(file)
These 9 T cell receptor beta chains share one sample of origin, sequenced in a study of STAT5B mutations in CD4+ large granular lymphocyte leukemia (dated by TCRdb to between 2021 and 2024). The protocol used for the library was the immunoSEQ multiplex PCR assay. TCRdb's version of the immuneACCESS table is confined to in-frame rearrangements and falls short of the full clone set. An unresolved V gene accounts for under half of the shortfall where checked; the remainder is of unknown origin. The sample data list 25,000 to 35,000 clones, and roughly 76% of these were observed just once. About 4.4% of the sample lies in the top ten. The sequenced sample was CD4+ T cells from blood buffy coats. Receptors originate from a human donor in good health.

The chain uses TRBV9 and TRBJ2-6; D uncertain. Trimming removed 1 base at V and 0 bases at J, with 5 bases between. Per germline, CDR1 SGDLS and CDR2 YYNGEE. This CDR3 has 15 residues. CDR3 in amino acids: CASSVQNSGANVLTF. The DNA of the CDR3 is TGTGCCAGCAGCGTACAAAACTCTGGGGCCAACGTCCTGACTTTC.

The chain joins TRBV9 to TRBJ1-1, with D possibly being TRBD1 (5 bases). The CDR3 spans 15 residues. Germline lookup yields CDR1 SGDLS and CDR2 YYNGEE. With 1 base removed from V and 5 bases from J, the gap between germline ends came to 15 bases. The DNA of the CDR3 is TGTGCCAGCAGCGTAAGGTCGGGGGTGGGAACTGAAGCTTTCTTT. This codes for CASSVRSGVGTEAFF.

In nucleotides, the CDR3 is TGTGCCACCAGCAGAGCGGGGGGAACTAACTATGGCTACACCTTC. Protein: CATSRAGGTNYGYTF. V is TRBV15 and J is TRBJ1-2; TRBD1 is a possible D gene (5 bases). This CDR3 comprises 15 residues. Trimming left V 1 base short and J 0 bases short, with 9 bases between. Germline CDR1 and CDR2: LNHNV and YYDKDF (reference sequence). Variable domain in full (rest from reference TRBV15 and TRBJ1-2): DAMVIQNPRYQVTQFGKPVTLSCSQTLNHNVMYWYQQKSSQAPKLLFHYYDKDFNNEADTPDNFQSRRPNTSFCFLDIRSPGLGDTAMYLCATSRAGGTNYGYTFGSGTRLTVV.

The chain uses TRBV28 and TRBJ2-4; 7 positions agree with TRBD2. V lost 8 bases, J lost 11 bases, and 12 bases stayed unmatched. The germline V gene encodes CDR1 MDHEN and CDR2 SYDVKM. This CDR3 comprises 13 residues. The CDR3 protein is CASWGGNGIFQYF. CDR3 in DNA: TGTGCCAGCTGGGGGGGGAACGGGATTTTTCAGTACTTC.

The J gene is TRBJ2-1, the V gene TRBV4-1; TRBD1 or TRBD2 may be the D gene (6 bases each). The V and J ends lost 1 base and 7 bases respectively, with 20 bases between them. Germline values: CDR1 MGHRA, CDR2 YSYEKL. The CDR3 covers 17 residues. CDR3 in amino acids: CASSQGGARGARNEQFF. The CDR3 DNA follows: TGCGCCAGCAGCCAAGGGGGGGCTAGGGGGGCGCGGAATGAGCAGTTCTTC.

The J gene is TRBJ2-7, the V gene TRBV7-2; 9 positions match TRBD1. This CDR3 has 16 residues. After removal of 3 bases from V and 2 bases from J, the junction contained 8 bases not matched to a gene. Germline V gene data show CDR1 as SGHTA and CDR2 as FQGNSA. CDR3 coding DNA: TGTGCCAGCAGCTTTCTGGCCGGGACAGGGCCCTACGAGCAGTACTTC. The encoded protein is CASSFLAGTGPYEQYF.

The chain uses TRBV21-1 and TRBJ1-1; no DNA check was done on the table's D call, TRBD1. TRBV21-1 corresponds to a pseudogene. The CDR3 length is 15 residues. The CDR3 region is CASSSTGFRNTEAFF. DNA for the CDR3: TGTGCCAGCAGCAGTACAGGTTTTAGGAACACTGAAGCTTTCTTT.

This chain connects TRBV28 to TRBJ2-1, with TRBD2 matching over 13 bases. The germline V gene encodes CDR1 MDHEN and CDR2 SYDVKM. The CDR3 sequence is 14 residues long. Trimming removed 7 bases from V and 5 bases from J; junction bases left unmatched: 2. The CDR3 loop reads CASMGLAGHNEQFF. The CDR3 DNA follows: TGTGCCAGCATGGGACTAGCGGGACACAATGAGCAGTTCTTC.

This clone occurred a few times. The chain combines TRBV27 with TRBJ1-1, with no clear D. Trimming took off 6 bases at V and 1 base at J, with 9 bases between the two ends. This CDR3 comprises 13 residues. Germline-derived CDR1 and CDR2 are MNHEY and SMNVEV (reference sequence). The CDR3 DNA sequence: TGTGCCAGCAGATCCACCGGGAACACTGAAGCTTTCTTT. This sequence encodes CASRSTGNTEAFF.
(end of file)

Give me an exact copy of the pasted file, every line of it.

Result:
These 9 T cell receptor beta chains share one sample of origin, sequenced in a study of STAT5B mutations in CD4+ large granular lymphocyte leukemia (dated by TCRdb to between 2021 and 2024). The protocol used for the library was the immunoSEQ multiplex PCR assay. TCRdb's version of the immuneACCESS table is confined to in-frame rearrangements and falls short of the full clone set. An unresolved V gene accounts for under half of the shortfall where checked; the remainder is of unknown origin. The sample data list 25,000 to 35,000 clones, and roughly 76% of these were observed just once. About 4.4% of the sample lies in the top ten. The sequenced sample was CD4+ T cells from blood buffy coats. Receptors originate from a human donor in good health.

The chain uses TRBV9 and TRBJ2-6; D uncertain. Trimming removed 1 base at V and 0 bases at J, with 5 bases between. Per germline, CDR1 SGDLS and CDR2 YYNGEE. This CDR3 has 15 residues. CDR3 in amino acids: CASSVQNSGANVLTF. The DNA of the CDR3 is TGTGCCAGCAGCGTACAAAACTCTGGGGCCAACGTCCTGACTTTC.

The chain joins TRBV9 to TRBJ1-1, with D possibly being TRBD1 (5 bases). The CDR3 spans 15 residues. Germline lookup yields CDR1 SGDLS and CDR2 YYNGEE. With 1 base removed from V and 5 bases from J, the gap between germline ends came to 15 bases. The DNA of the CDR3 is TGTGCCAGCAGCGTAAGGTCGGGGGTGGGAACTGAAGCTTTCTTT. This codes for CASSVRSGVGTEAFF.

In nucleotides, the CDR3 is TGTGCCACCAGCAGAGCGGGGGGAACTAACTATGGCTACACCTTC. Protein: CATSRAGGTNYGYTF. V is TRBV15 and J is TRBJ1-2; TRBD1 is a possible D gene (5 bases). This CDR3 comprises 15 residues. Trimming left V 1 base short and J 0 bases short, with 9 bases between. Germline CDR1 and CDR2: LNHNV and YYDKDF (reference sequence). Variable domain in full (rest from reference TRBV15 and TRBJ1-2): DAMVIQNPRYQVTQFGKPVTLSCSQTLNHNVMYWYQQKSSQAPKLLFHYYDKDFNNEADTPDNFQSRRPNTSFCFLDIRSPGLGDTAMYLCATSRAGGTNYGYTFGSGTRLTVV.

The chain uses TRBV28 and TRBJ2-4; 7 positions agree with TRBD2. V lost 8 bases, J lost 11 bases, and 12 bases stayed unmatched. The germline V gene encodes CDR1 MDHEN and CDR2 SYDVKM. This CDR3 comprises 13 residues. The CDR3 protein is CASWGGNGIFQYF. CDR3 in DNA: TGTGCCAGCTGGGGGGGGAACGGGATTTTTCAGTACTTC.

The J gene is TRBJ2-1, the V gene TRBV4-1; TRBD1 or TRBD2 may be the D gene (6 bases each). The V and J ends lost 1 base and 7 bases respectively, with 20 bases between them. Germline values: CDR1 MGHRA, CDR2 YSYEKL. The CDR3 covers 17 residues. CDR3 in amino acids: CASSQGGARGARNEQFF. The CDR3 DNA follows: TGCGCCAGCAGCCAAGGGGGGGCTAGGGGGGCGCGGAATGAGCAGTTCTTC.

The J gene is TRBJ2-7, the V gene TRBV7-2; 9 positions match TRBD1. This CDR3 has 16 residues. After removal of 3 bases from V and 2 bases from J, the junction contained 8 bases not matched to a gene. Germline V gene data show CDR1 as SGHTA and CDR2 as FQGNSA. CDR3 coding DNA: TGTGCCAGCAGCTTTCTGGCCGGGACAGGGCCCTACGAGCAGTACTTC. The encoded protein is CASSFLAGTGPYEQYF.

The chain uses TRBV21-1 and TRBJ1-1; no DNA check was done on the table's D call, TRBD1. TRBV21-1 corresponds to a pseudogene. The CDR3 length is 15 residues. The CDR3 region is CASSSTGFRNTEAFF. DNA for the CDR3: TGTGCCAGCAGCAGTACAGGTTTTAGGAACACTGAAGCTTTCTTT.

This chain connects TRBV28 to TRBJ2-1, with TRBD2 matching over 13 bases. The germline V gene encodes CDR1 MDHEN and CDR2 SYDVKM. The CDR3 sequence is 14 residues long. Trimming removed 7 bases from V and 5 bases from J; junction bases left unmatched: 2. The CDR3 loop reads CASMGLAGHNEQFF. The CDR3 DNA follows: TGTGCCAGCATGGGACTAGCGGGACACAATGAGCAGTTCTTC.

This clone occurred a few times. The chain combines TRBV27 with TRBJ1-1, with no clear D. Trimming took off 6 bases at V and 1 base at J, with 9 bases between the two ends. This CDR3 comprises 13 residues. Germline-derived CDR1 and CDR2 are MNHEY and SMNVEV (reference sequence). The CDR3 DNA sequence: TGTGCCAGCAGATCCACCGGGAACACTGAAGCTTTCTTT. This sequence encodes CASRSTGNTEAFF.